Story image

Can Google predict the Oscars?

27 Feb 12

Today is Oscar day and search giant Google is joining the fun, checking over the major nominees’ search histories to see who may be more likely to take home a coveted gold statue.


"Last year we found that for three years running, the films that won best picture had two things in common when it came to search data,” Google’s Rebecca Mall writes in a post on the Google blog.


"First, the winning movies had all shown an upward trend in search volume for at least four consecutive weeks during the previous year. Second, within the US the winning film had the highest percentage of its searches originating from the state of New York.”


Four films from this year’s nine nominees meet these conditions: The Artist, Extremely Loud & Incredibly Close, Midnight in Paris and War Horse.


Beyond this point, having a lower search volume in the previous year – and thus ‘underdog’ status going into the awards – has proved to be the differentiating factor in the past, both with The King’s Speech last year and The Hurt Locker the year before.


Going by this measure, Extremely Loud & Incredibly Close will take the prize, Google says.


In search volume, Brad Pitt is the frontrunner for the Best Actor award for his performance in Moneyball, although Mall admits volume doesn’t guarantee a win in this category, and ‘it could be Brad’s famous good looks that have us searching’.


As for the women, searches in New York City and Los Angeles in December are traditionally a good sign, although for this year’s nominees the cities were split between Meryl Streep (nominated for The Iron Lady) in NYC and Rooney Mara (The Girl with the Dragon Tattoo) in LA. 


Mall admits the predictions aren’t totally solid, but concludes, "it’s always enjoyable to look at how what people are interested in online plays out in the real world.”


What do you think of the predictions? Can search results foretell Oscar success, or is Google being extremely silly and incredibly opportunistic? Post your comments below.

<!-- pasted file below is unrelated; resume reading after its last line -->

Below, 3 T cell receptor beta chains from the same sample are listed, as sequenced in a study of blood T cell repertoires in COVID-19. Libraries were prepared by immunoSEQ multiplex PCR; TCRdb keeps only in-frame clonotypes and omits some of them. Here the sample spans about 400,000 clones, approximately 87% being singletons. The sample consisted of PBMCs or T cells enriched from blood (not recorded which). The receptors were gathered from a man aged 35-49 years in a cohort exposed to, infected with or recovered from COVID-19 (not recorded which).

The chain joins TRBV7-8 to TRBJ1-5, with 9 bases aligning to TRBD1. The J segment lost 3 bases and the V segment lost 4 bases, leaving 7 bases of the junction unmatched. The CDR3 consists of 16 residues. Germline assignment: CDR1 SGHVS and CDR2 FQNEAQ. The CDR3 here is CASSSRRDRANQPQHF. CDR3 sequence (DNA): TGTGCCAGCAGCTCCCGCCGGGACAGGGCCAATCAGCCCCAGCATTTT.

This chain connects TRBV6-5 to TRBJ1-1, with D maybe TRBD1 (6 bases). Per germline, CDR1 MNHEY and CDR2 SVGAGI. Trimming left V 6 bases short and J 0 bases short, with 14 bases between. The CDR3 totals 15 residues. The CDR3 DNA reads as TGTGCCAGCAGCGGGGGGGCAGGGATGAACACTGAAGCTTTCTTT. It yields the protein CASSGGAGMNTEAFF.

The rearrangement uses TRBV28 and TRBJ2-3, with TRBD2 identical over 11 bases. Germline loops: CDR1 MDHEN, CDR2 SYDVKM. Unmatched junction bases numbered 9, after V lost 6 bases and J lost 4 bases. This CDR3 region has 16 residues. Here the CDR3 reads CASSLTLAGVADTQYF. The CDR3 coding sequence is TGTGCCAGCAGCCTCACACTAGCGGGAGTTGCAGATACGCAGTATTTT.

How to stay safe when shopping online
Online shopping is a great way to avoid the crowds – but there are risks.
Hands-on review: The Logitech R500 laser presentation remote
With a clever ergonomic design, you’ll never have to glance at the device, unless you deliberately look to use the built-in laser pointer to emphasise your presentation.
Noel Leeming slapped with $200,000 fine for misrepresentation
“This prosecution related to multiple consumers in multiple locations. It was not isolated or ‘one off’ conduct.”
GCSB welcomes Inspector-General's report on intelligence warrants
Intelligence warrants can include surveillance, private communications interception, searches of physical places and things, and the seizure of communications, information and things.
Review: Should you buy the Fitbit Charge 3?
If you are new the to the world of wearables you might be wondering if Fitbit’s new offering is a good first step. Maybe I can help with that.
Hands-on review: Anki Vector is a step up in the world of AI
See how he responds if you annoy him. You can tell him if he’s been a good or bad robot and see how he reacts.
Homegrown stress relief app to be launched next year
Researchers at the University of Auckland and an Auckland-based creative agency are working together to create a ‘world first’ app that they believe will help with stress relief.
UPDATED Review: Blue Mic’s Satellite headphones are good but...
Blue has responded to what I described as an “insidious issue” of quality control - Satellite headphones deliver on sound, aesthetic, and comfort.